FEEM 20th Anniversary Prize in Environmental Economics

Jun 30, 2010 | RFF Staff


  FEEM 20th Anniversary Prize in Environmental Economics
  Harvard Economics Professor Martin L. Weitzman and RFF President Phil Sharp with FEEM Awards.

Resources for the Future was awarded the FEEM 20th Anniversary Prize in Environmental Economics on June 30, 2010, at the Fourth World Congress of Environmental and Resource Economists in Montreal, Canada.

FEEM (Fondazione Eni Enrico Mattei) is a nonpartisan research institution headquartered in Italy that is devoted to the study of sustainable development and objective analysis on a wide range of environmental, energy, and global economic issues. The prize celebrates the 20th anniversary of FEEM’s founding in 1989. Co-recipient of the prize is Martin L. Weitzman, professor of economics at Harvard University. The prizes bestow a monetary award of €10,000 to each awardee.

In awarding the prize, judges of the international competition, considering more than 90 nominations, said:

“It is difficult to think of any group of economists who have had more impact in environmental economics, particularly in terms of its extension to actual policymaking than Resources for the Future. RFF has probably incubated more research and made more advances than any other organization by getting researchers started on careers, by supporting a distinguished staff of senior researchers, and by providing infrastructure for the profession in general.”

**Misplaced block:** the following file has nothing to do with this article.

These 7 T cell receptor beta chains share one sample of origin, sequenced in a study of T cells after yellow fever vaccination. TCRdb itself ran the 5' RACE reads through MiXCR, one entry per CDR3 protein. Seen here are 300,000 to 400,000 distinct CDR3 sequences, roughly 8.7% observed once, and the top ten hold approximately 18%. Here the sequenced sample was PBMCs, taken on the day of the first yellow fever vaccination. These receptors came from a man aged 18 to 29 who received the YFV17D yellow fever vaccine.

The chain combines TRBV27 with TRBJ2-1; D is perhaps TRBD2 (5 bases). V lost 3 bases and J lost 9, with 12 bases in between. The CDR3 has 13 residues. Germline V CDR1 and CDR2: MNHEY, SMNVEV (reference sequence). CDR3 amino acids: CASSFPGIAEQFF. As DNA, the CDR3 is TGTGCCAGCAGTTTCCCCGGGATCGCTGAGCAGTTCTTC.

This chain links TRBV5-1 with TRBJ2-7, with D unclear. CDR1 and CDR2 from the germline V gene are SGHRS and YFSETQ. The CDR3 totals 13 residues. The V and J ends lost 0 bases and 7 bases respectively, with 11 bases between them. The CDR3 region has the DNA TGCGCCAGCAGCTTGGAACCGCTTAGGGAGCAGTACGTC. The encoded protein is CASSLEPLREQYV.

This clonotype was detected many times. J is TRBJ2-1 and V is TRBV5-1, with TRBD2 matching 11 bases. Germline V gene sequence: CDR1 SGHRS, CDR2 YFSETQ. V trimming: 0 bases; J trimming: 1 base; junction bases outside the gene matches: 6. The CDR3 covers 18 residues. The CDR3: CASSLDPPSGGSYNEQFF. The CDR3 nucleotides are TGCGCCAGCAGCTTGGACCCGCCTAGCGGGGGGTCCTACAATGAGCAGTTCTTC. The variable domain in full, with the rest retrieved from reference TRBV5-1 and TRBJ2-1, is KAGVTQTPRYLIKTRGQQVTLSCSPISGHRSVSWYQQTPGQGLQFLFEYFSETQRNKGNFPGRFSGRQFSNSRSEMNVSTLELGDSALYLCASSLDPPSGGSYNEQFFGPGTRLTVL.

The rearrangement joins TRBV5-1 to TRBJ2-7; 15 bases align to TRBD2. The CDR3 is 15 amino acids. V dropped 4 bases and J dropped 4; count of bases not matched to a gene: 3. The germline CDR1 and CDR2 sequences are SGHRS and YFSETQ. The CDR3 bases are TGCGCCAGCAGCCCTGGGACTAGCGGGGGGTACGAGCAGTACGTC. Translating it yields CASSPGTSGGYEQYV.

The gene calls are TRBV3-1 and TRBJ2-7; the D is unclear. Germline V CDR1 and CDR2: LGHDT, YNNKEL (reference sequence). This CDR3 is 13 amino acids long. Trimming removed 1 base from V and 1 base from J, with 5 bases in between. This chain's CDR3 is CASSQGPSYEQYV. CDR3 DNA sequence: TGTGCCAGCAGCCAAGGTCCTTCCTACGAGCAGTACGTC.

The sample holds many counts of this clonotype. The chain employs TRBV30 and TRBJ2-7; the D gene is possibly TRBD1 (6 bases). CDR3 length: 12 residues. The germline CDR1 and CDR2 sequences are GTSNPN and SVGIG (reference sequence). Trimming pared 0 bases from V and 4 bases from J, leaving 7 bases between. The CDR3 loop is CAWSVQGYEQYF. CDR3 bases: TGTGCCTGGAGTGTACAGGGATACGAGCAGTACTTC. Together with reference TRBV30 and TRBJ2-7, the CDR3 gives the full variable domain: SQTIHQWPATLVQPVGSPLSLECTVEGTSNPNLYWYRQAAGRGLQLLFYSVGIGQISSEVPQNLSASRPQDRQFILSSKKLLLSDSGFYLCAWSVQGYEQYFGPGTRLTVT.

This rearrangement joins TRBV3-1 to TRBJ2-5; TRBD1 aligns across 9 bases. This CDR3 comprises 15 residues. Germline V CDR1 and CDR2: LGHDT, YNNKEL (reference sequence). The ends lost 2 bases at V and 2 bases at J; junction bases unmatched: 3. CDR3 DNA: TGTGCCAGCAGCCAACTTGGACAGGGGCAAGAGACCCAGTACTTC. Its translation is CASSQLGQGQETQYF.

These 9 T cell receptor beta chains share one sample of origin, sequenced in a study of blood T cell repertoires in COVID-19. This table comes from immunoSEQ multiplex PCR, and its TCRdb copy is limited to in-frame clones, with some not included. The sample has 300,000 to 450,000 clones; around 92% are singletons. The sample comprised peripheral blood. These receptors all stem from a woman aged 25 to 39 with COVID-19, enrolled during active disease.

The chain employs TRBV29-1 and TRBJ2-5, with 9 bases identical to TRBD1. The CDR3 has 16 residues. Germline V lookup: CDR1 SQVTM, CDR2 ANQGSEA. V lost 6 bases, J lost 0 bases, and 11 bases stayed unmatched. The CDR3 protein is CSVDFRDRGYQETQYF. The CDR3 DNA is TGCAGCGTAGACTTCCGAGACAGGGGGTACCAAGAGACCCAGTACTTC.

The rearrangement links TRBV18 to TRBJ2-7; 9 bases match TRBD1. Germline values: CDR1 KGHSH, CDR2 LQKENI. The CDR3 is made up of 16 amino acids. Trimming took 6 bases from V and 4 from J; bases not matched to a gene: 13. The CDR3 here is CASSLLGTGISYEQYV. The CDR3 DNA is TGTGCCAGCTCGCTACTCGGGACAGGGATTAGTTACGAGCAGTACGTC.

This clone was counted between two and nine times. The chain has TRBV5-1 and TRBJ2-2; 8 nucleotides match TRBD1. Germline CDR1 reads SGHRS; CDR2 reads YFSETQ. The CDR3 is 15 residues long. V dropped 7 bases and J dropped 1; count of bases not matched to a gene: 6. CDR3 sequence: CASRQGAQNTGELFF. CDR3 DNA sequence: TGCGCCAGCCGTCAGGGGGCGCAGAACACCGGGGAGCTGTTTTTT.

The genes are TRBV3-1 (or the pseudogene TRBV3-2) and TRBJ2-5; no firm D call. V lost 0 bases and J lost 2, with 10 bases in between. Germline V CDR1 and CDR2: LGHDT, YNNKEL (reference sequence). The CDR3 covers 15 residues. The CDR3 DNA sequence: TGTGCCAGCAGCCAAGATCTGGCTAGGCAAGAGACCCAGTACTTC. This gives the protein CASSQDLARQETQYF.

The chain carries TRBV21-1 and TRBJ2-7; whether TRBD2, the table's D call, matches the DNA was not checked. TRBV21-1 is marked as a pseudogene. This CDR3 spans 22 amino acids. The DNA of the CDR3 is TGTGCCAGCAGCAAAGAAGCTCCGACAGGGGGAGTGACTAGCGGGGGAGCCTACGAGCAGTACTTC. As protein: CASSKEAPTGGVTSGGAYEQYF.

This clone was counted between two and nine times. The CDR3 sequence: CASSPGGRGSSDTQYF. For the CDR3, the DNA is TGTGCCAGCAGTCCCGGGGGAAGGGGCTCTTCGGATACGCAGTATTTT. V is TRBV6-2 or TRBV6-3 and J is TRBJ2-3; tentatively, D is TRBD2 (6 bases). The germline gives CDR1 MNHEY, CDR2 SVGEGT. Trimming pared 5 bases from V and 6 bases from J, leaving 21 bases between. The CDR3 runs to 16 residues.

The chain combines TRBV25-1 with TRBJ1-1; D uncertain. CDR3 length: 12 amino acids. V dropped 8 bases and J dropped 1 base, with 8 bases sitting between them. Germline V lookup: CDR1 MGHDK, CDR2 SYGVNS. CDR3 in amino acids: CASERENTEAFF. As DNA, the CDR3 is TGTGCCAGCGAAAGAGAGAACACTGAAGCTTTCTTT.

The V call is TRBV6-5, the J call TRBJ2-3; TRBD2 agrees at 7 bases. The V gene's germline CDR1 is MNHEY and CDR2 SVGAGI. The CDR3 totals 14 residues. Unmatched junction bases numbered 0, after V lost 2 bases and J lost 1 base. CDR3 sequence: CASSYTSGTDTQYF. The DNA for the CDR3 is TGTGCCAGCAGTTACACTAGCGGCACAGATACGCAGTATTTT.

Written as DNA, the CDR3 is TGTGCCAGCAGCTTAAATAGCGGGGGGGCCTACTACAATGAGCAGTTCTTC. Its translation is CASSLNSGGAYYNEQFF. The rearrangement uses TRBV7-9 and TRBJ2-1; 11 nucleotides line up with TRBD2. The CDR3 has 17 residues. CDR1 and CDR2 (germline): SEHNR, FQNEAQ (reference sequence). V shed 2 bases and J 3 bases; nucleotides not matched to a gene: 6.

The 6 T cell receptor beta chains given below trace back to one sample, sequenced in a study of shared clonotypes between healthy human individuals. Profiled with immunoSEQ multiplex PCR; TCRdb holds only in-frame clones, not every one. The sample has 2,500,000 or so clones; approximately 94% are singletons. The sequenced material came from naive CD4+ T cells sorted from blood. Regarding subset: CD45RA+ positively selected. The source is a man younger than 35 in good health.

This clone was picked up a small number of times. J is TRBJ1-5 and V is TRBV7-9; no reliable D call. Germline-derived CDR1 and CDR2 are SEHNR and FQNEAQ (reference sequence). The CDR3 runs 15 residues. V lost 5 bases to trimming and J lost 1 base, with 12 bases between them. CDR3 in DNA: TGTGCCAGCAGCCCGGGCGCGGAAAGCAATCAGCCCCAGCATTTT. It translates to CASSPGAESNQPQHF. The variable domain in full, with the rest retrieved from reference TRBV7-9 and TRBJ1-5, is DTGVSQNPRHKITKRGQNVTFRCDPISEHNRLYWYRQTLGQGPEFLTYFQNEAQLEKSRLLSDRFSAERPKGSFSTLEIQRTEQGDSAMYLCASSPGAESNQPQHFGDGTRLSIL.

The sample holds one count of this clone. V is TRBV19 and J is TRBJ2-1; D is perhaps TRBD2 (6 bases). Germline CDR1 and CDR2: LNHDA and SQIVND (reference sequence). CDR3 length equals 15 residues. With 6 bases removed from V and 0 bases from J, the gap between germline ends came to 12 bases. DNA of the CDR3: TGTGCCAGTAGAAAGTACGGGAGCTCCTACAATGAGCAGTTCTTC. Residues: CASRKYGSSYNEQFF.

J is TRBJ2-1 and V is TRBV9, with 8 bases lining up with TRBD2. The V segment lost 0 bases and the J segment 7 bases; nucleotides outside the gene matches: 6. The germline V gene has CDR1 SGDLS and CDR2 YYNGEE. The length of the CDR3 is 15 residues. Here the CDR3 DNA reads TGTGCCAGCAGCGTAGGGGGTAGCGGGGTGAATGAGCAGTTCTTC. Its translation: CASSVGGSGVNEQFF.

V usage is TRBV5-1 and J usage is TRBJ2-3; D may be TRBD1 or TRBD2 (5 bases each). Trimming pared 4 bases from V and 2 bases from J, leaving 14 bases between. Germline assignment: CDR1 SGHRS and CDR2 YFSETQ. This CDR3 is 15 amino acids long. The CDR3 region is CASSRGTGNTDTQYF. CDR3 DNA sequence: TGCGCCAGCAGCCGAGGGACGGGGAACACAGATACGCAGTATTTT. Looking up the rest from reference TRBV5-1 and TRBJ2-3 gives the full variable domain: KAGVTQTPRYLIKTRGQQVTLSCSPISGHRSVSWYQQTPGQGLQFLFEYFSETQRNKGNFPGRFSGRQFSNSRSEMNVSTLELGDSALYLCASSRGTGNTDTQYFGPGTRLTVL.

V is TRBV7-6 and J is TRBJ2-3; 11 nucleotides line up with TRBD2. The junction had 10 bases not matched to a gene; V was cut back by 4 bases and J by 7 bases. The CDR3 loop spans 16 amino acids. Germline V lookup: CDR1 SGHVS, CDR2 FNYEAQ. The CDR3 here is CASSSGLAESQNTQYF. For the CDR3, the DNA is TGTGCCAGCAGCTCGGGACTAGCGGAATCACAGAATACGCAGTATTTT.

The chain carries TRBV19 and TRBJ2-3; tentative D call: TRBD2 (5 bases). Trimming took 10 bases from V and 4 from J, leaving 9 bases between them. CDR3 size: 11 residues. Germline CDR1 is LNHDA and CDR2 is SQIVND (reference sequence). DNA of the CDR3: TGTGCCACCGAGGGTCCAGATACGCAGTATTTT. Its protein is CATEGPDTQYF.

“Acknowledged as the organization that got environmental and resource economics off the ground in the '50s and '60s, RFF remains highly influential and productive in the field of research, and continues as a leader in effective interface with the policy process and in capacity building. Particularly in the U.S.A., RFF invented the field as a serious contributor to policy choices, and key driver of market-based environmental policy.

“RFF has pioneered the application of economics as a tool to develop more effective policy about the use and conservation of natural resources. Its scholars continue to analyze critical issues concerning pollution control, energy and transportation policy, land and water use, hazardous waste, climate change, biodiversity, ecosystem management, public health, and the environmental challenges of developing countries.”

In accepting the award, RFF President Phil Sharp expressed the institution’s deep gratitude and emphasized the important role that resource and environmental economics plays in helping address global challenges. RFF will use its share of the prize to support further research and continue its tradition of objective analysis.

Following the award presentation, RFF Director Richard Schmalensee, former dean of the Sloan School at MIT, gave the session's keynote speech on the structure and merits of various renewable energy policy options.